Apple on Friday rolled out a minor update to iBooks Author, its new tool for creating interactive ebooks. Though the 1.0.1 update weighs in at nearly 150MB, Apple says only that it “provides an updated version of the End User License Agreement.” While that hefty piece of legalese helps clarify some of the agreement’s contentious wording, it doesn’t address all the complaints over its restrictions.
In the original release of the app, that EULA sparked some controversy, as it stated that output generated by iBooks Author could only be sold via Apple’s iBookstore. With Friday’s update, the company has now backed off from that position slightly, saying that only files with the .ibooks suffix are subject to the restriction. Since iBooks Author can also be used to create text or PDF versions of a work, the original incarnation of the EULA could have implied that documents in those formats would be subject to the same terms.
But the rule for .ibooks files remains the same: If you want to sell them, you must go through the iBookstore, which means that 30 percent of your book sales go into Apple’s coffers. If you intend to give away your iBooks Author-created masterpiece, however, you can do that wherever you’d like. The updated EULA also makes clear that if you export text or PDF copies of your book from iBooks Author, you’re clear to sell them or use them in any way you see fit.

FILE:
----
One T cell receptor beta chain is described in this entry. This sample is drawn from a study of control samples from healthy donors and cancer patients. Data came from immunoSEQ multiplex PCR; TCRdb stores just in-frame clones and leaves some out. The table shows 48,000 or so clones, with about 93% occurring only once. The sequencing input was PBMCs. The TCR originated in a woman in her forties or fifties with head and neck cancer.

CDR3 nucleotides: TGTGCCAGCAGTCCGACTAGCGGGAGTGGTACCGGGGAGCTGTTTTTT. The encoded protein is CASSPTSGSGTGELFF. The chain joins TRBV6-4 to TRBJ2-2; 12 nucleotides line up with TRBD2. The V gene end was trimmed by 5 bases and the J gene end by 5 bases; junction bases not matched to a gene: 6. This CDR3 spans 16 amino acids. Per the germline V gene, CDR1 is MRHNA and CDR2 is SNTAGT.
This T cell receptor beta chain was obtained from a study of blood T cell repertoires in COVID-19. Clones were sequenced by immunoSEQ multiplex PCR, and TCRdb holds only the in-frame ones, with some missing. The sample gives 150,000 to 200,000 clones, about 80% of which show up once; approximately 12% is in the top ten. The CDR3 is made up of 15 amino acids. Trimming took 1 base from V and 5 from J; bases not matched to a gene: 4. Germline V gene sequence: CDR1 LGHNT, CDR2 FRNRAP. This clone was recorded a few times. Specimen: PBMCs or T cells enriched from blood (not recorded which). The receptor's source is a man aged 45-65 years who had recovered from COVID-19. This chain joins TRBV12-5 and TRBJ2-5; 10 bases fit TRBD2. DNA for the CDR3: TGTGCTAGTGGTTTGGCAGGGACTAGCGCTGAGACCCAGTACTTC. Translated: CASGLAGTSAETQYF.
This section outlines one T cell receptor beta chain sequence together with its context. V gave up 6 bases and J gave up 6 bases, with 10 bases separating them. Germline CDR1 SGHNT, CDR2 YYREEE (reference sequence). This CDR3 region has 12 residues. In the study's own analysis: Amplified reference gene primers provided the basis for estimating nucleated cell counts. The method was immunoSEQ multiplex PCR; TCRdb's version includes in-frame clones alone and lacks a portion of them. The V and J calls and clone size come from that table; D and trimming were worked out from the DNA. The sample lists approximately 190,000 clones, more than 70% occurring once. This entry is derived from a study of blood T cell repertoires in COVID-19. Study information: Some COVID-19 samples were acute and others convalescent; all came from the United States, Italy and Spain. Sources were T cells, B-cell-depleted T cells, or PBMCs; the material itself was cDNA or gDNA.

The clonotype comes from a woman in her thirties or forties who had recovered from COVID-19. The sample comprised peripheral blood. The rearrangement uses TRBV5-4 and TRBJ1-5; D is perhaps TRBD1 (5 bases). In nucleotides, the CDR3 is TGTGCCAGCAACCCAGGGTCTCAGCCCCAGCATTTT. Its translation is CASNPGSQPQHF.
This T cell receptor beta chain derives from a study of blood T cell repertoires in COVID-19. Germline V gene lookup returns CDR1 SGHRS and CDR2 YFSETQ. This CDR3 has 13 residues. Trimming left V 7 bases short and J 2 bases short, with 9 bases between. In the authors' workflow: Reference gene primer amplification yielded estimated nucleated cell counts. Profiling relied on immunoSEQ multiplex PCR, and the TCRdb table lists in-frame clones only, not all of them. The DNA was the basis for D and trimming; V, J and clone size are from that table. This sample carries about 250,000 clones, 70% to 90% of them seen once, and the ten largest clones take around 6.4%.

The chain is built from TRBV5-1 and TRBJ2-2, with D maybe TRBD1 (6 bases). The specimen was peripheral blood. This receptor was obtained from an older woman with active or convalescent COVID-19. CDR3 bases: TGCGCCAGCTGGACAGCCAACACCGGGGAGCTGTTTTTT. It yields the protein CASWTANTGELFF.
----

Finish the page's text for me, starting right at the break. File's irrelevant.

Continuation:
The original terms of the iBooks Author license agreement were the subject of much dispute, with some suggesting that it signaled nefarious lock-in practices by Apple, and others arguing that the terms were not unreasonable, given that Apple had made the tool for producing these interactive ebooks freely available. In many ways, the contentions echoed previous criticisms of the company’s iOS App Store, which has a similar restriction—albeit one enforced by technology rather than by licensing.
In contrast to Apple’s App Store policies, the rule regarding where you can sell .ibooks books isn’t one that the company can implement on a strictly technical level. There’s no technological reason why you couldn’t use iBooks Author to create an interactive ebook and start selling the title to iPad users from a store or website of your own choosing—it’s just that doing so would be in direct violation of the EULA. Presumably, were your illicit ebook sales to come to Apple’s attention, the company would urge you neither to pass Go, nor to collect $200.
It remains to be seen whether the change to the license agreement will appease those who found the initial version objectionable. The alteration certainly softens the blow by explicitly exempting those alternative formats, but the root issue—that interactive iBooks can be sold only on the iBookstore—hasn’t changed.